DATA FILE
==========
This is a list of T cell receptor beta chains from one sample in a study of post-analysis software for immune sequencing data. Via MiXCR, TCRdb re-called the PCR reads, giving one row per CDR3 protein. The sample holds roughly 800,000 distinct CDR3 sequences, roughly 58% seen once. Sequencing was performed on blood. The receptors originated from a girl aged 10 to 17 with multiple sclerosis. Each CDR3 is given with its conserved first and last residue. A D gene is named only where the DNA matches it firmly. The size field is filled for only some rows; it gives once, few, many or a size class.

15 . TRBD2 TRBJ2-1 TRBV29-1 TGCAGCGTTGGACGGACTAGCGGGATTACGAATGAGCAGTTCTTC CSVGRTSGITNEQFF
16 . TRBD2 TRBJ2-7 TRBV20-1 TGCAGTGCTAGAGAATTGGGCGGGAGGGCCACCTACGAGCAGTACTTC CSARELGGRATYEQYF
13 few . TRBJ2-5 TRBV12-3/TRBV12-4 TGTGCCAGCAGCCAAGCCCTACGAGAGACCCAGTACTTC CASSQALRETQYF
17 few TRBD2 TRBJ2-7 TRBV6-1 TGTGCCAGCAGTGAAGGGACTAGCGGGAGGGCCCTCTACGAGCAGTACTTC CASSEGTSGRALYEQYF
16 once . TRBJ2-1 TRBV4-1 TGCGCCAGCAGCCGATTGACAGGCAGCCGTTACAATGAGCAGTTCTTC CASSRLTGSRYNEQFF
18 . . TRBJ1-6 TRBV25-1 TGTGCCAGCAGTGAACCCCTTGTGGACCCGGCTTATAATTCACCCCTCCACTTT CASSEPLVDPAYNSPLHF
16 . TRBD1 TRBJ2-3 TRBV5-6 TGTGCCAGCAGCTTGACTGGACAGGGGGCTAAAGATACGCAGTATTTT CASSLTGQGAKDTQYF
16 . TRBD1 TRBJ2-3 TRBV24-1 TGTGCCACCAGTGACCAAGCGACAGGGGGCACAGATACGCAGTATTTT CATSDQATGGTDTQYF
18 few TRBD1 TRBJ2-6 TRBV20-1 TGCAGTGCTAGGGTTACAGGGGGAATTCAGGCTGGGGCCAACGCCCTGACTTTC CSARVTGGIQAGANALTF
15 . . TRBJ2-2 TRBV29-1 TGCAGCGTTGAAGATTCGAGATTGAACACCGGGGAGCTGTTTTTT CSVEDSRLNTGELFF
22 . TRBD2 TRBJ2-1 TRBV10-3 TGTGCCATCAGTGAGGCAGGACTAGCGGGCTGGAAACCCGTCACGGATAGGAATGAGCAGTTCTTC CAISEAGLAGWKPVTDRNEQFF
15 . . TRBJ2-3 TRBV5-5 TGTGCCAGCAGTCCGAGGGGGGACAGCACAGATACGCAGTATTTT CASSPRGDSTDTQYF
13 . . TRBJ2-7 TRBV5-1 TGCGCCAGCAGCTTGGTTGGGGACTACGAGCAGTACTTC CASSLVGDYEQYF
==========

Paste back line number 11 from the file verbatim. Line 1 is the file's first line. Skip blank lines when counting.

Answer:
15 . . TRBJ2-2 TRBV29-1 TGCAGCGTTGAAGATTCGAGATTGAACACCGGGGAGCTGTTTTTT CSVEDSRLNTGELFF